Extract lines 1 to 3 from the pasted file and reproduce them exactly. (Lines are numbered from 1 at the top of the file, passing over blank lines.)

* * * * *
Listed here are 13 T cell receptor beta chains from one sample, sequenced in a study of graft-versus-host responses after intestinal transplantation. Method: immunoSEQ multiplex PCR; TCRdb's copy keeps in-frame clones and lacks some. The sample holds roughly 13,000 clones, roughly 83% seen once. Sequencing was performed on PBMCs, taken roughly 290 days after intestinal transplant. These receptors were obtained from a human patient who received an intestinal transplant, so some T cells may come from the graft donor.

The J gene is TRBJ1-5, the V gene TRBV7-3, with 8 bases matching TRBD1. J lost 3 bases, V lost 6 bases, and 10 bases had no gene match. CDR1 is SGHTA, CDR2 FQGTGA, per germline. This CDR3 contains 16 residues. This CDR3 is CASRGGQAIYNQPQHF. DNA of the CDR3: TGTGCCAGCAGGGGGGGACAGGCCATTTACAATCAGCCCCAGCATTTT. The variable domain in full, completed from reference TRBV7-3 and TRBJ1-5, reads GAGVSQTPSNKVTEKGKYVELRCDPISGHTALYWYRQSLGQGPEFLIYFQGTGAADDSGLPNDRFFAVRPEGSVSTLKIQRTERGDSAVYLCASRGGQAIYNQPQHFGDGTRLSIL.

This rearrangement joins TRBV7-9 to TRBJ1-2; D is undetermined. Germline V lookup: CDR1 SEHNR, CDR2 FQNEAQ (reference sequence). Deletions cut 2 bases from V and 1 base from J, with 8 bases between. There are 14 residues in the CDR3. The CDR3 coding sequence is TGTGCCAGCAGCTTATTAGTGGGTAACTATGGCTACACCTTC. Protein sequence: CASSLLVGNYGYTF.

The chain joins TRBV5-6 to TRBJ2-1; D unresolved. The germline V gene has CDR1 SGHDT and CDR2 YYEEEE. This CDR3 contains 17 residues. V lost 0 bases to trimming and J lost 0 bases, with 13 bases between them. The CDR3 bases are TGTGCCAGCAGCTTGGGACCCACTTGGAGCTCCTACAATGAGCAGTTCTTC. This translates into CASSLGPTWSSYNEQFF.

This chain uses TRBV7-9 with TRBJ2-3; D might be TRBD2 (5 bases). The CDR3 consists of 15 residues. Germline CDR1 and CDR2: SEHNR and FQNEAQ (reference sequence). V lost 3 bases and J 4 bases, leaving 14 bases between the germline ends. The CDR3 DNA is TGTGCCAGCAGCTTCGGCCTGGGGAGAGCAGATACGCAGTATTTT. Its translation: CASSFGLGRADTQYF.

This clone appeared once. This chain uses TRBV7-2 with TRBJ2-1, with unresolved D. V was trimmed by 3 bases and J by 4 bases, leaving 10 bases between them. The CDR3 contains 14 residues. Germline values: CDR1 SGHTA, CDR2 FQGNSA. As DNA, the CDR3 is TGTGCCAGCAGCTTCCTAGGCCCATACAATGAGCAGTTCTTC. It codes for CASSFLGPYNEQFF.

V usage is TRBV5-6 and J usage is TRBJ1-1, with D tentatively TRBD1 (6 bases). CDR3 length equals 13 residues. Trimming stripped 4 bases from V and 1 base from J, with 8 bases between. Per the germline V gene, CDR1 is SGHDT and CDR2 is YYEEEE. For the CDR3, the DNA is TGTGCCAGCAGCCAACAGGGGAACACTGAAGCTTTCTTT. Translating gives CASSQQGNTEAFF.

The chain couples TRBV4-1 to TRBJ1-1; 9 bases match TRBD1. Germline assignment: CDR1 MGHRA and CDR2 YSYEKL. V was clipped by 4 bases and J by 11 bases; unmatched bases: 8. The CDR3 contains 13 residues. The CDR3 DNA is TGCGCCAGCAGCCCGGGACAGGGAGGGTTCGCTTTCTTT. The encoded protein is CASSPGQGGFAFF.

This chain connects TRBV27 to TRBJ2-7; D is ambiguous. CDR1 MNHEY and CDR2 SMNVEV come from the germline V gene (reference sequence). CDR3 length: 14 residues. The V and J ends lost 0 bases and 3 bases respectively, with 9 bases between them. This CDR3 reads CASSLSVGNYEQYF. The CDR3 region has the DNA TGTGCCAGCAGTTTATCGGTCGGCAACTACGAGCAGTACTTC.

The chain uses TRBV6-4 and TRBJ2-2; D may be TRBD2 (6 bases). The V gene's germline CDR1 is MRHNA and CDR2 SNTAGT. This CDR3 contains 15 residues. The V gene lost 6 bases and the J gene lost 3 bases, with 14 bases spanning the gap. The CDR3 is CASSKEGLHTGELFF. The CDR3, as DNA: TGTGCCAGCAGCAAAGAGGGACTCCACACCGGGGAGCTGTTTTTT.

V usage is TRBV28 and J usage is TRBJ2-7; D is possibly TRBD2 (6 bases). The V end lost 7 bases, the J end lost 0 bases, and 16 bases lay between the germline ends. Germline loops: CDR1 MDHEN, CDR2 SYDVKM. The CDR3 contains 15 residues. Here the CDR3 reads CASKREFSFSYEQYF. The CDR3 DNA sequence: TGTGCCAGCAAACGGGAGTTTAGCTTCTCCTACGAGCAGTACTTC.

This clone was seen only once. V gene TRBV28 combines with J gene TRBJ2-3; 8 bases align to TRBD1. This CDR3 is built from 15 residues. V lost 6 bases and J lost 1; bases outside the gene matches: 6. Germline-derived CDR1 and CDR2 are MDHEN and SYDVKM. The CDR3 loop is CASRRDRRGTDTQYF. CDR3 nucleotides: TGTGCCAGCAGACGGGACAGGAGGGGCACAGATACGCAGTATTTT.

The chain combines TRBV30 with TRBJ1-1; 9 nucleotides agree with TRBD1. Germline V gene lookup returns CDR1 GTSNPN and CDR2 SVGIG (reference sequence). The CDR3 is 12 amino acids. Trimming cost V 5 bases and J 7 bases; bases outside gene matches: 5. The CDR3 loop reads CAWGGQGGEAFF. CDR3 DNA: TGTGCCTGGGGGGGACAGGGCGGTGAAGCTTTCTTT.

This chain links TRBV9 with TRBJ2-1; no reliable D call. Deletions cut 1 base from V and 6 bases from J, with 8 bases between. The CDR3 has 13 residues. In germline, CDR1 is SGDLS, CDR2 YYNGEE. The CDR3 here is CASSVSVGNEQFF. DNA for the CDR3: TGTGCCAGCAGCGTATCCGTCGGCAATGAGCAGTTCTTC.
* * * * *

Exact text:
Listed here are 13 T cell receptor beta chains from one sample, sequenced in a study of graft-versus-host responses after intestinal transplantation. Method: immunoSEQ multiplex PCR; TCRdb's copy keeps in-frame clones and lacks some. The sample holds roughly 13,000 clones, roughly 83% seen once. Sequencing was performed on PBMCs, taken roughly 290 days after intestinal transplant. These receptors were obtained from a human patient who received an intestinal transplant, so some T cells may come from the graft donor.

The J gene is TRBJ1-5, the V gene TRBV7-3, with 8 bases matching TRBD1. J lost 3 bases, V lost 6 bases, and 10 bases had no gene match. CDR1 is SGHTA, CDR2 FQGTGA, per germline. This CDR3 contains 16 residues. This CDR3 is CASRGGQAIYNQPQHF. DNA of the CDR3: TGTGCCAGCAGGGGGGGACAGGCCATTTACAATCAGCCCCAGCATTTT. The variable domain in full, completed from reference TRBV7-3 and TRBJ1-5, reads GAGVSQTPSNKVTEKGKYVELRCDPISGHTALYWYRQSLGQGPEFLIYFQGTGAADDSGLPNDRFFAVRPEGSVSTLKIQRTERGDSAVYLCASRGGQAIYNQPQHFGDGTRLSIL.

This rearrangement joins TRBV7-9 to TRBJ1-2; D is undetermined. Germline V lookup: CDR1 SEHNR, CDR2 FQNEAQ (reference sequence). Deletions cut 2 bases from V and 1 base from J, with 8 bases between. There are 14 residues in the CDR3. The CDR3 coding sequence is TGTGCCAGCAGCTTATTAGTGGGTAACTATGGCTACACCTTC. Protein sequence: CASSLLVGNYGYTF.